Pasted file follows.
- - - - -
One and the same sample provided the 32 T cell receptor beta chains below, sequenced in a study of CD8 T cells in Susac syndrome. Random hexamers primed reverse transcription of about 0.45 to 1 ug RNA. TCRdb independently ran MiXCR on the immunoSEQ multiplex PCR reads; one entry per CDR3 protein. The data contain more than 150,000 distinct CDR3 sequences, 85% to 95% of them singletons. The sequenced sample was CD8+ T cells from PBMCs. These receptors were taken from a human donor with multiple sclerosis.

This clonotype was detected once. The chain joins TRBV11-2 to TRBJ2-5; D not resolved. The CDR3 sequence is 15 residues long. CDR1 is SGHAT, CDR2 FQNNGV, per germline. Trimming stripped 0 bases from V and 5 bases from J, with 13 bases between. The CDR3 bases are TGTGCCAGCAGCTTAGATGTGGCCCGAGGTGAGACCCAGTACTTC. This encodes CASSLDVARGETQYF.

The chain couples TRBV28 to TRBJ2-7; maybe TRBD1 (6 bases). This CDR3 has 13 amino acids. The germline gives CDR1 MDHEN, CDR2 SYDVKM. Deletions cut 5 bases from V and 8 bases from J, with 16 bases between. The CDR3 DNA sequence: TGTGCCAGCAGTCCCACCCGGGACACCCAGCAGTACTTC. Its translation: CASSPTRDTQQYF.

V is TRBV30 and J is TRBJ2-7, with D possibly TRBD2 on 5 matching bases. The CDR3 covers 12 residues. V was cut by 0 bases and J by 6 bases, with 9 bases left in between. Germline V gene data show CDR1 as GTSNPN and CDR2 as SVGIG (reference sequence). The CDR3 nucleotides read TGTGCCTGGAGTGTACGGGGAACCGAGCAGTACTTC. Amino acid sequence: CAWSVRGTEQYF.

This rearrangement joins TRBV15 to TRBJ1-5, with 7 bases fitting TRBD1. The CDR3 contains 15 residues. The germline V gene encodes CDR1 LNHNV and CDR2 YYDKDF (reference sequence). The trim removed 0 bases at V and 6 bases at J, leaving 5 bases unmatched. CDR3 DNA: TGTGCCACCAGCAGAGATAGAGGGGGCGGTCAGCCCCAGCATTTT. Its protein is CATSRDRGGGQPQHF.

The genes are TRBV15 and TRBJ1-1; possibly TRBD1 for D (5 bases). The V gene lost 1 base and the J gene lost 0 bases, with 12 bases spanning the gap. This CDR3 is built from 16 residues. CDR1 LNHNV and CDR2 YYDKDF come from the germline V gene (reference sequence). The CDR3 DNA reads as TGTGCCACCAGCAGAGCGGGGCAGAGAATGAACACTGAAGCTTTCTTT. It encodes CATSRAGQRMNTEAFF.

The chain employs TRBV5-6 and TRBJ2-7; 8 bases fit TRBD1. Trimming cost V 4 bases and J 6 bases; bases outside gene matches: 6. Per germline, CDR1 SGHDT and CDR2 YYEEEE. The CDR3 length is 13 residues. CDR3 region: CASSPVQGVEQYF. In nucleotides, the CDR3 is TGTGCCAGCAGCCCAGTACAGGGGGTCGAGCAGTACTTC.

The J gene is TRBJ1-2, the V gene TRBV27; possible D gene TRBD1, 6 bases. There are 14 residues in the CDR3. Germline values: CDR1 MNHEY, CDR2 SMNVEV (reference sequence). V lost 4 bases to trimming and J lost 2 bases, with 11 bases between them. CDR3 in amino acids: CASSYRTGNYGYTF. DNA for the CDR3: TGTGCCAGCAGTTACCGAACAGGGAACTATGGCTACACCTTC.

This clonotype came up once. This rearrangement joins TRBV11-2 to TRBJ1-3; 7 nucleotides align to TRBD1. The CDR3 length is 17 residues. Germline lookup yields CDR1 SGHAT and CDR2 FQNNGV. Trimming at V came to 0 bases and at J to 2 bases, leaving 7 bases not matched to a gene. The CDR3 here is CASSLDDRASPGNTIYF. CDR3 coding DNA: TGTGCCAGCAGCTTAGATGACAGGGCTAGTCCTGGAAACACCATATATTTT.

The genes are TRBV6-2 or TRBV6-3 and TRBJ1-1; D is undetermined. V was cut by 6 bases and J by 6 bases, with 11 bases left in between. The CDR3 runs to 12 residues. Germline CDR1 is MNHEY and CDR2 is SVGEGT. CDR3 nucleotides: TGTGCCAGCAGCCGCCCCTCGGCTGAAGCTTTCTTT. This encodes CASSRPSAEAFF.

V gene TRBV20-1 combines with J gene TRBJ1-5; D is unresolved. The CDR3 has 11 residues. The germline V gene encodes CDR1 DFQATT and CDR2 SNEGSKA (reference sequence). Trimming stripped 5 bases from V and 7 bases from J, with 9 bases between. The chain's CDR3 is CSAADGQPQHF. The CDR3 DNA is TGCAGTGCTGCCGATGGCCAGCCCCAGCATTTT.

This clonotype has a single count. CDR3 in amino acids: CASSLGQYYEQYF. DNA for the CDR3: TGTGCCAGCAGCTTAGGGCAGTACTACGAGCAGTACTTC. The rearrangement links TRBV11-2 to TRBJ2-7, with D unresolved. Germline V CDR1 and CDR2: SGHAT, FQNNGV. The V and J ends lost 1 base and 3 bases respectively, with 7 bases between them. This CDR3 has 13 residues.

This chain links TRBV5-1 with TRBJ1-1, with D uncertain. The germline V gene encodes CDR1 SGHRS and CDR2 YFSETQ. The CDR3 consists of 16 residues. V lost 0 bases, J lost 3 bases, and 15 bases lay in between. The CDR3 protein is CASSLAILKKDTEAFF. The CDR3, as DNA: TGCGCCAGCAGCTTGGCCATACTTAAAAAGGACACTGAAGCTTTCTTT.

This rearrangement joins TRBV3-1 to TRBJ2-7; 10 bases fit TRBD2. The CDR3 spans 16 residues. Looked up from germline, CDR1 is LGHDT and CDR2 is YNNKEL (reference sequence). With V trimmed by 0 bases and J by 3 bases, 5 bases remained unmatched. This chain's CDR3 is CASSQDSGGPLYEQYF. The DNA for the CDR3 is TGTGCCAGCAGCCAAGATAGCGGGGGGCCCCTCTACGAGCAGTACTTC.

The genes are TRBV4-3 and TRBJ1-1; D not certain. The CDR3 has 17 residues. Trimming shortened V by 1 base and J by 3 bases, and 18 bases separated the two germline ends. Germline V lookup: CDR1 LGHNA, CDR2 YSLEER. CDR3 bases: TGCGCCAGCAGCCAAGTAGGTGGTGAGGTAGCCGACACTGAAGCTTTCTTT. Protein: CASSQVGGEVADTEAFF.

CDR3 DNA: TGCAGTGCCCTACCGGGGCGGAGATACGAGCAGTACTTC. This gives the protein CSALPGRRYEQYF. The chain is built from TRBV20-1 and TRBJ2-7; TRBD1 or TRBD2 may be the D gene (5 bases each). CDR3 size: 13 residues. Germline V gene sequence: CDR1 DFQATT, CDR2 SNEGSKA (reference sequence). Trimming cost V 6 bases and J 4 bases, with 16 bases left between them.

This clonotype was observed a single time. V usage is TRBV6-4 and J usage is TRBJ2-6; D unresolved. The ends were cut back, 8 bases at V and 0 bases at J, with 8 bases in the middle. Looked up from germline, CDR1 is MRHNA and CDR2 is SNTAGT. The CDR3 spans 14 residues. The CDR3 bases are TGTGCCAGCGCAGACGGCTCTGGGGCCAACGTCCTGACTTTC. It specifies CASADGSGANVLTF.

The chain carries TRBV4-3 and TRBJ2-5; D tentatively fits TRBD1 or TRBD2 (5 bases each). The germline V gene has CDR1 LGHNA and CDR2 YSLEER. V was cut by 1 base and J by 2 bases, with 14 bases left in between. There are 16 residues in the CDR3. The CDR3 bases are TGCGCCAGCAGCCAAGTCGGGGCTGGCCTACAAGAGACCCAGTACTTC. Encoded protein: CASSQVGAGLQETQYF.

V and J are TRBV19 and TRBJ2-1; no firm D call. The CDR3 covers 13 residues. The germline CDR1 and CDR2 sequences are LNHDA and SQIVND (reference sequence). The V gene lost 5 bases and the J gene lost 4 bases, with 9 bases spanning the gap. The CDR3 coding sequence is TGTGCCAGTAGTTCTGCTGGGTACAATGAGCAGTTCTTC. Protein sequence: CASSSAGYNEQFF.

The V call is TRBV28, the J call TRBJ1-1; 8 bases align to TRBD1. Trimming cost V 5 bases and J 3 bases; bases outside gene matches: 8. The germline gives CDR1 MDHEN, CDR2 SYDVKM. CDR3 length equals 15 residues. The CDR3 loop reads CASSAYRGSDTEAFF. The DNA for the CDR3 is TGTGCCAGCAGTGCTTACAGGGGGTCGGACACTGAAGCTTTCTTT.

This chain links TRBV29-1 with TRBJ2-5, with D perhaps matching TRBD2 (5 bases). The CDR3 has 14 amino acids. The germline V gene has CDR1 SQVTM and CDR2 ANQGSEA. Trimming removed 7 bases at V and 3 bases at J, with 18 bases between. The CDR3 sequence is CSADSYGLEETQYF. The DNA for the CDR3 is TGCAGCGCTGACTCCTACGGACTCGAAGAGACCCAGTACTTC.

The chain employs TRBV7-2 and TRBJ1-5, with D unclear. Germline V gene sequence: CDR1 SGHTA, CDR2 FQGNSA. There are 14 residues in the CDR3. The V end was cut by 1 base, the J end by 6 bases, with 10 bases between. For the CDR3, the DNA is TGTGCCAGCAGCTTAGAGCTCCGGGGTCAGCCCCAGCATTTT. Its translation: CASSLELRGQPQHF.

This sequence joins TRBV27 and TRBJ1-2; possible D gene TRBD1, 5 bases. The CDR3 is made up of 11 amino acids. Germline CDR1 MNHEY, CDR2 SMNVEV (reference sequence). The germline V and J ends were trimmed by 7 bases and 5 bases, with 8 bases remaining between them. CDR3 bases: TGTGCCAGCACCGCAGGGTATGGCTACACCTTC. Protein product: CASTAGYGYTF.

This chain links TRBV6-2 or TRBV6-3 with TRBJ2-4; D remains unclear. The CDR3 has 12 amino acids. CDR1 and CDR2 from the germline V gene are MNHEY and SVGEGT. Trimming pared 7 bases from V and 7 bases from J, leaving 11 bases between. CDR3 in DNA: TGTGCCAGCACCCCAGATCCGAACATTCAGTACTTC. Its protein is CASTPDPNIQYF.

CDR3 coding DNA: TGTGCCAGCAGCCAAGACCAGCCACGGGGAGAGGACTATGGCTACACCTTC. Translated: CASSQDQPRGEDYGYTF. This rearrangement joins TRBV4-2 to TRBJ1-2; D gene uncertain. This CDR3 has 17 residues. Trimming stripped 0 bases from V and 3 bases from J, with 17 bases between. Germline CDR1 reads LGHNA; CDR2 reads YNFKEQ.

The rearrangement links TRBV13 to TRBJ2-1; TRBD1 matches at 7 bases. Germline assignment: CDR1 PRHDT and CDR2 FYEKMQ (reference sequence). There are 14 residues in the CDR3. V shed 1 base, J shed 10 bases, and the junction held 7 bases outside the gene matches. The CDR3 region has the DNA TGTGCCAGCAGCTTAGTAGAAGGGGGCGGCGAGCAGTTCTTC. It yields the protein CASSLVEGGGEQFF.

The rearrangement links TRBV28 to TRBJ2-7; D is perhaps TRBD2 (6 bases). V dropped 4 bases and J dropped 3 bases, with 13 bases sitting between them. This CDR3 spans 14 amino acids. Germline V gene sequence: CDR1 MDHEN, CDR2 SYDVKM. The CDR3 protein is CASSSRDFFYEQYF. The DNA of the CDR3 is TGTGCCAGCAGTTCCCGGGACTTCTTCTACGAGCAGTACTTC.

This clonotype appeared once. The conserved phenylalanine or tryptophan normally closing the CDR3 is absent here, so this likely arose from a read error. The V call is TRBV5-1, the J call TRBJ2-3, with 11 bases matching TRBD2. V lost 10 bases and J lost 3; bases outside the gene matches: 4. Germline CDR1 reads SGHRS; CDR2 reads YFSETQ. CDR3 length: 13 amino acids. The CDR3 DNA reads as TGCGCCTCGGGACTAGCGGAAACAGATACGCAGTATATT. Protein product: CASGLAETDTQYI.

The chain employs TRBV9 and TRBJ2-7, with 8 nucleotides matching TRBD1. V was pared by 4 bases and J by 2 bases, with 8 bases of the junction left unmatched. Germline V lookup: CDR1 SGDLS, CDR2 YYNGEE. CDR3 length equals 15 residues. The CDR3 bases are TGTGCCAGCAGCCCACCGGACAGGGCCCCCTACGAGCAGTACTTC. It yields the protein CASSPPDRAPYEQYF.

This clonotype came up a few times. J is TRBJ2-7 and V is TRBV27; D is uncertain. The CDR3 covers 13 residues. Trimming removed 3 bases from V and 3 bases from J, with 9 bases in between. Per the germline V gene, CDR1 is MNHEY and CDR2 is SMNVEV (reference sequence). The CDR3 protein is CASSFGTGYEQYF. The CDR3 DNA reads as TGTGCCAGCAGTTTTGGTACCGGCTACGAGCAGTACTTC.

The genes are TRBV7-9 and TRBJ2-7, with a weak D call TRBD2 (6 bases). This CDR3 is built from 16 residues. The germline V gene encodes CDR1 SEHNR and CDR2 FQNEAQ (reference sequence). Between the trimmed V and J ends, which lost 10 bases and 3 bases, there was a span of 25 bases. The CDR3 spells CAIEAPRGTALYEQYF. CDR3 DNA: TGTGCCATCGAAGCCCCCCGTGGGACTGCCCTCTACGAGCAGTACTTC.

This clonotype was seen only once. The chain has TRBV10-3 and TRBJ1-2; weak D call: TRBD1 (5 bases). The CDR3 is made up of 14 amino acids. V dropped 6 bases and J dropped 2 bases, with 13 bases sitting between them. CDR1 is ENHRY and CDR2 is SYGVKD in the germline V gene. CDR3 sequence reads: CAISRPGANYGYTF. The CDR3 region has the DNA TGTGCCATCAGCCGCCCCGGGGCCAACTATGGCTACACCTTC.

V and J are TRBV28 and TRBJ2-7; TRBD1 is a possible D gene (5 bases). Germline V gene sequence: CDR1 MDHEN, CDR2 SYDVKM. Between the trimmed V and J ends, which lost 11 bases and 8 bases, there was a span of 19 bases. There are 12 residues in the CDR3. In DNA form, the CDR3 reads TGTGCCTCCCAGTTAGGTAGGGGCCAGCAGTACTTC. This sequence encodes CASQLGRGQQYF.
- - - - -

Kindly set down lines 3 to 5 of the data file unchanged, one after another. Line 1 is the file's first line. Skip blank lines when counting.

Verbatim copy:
The chain couples TRBV28 to TRBJ2-7; maybe TRBD1 (6 bases). This CDR3 has 13 amino acids. The germline gives CDR1 MDHEN, CDR2 SYDVKM. Deletions cut 5 bases from V and 8 bases from J, with 16 bases between. The CDR3 DNA sequence: TGTGCCAGCAGTCCCACCCGGGACACCCAGCAGTACTTC. Its translation: CASSPTRDTQQYF.

V is TRBV30 and J is TRBJ2-7, with D possibly TRBD2 on 5 matching bases. The CDR3 covers 12 residues. V was cut by 0 bases and J by 6 bases, with 9 bases left in between. Germline V gene data show CDR1 as GTSNPN and CDR2 as SVGIG (reference sequence). The CDR3 nucleotides read TGTGCCTGGAGTGTACGGGGAACCGAGCAGTACTTC. Amino acid sequence: CAWSVRGTEQYF.

This rearrangement joins TRBV15 to TRBJ1-5, with 7 bases fitting TRBD1. The CDR3 contains 15 residues. The germline V gene encodes CDR1 LNHNV and CDR2 YYDKDF (reference sequence). The trim removed 0 bases at V and 6 bases at J, leaving 5 bases unmatched. CDR3 DNA: TGTGCCACCAGCAGAGATAGAGGGGGCGGTCAGCCCCAGCATTTT. Its protein is CATSRDRGGGQPQHF.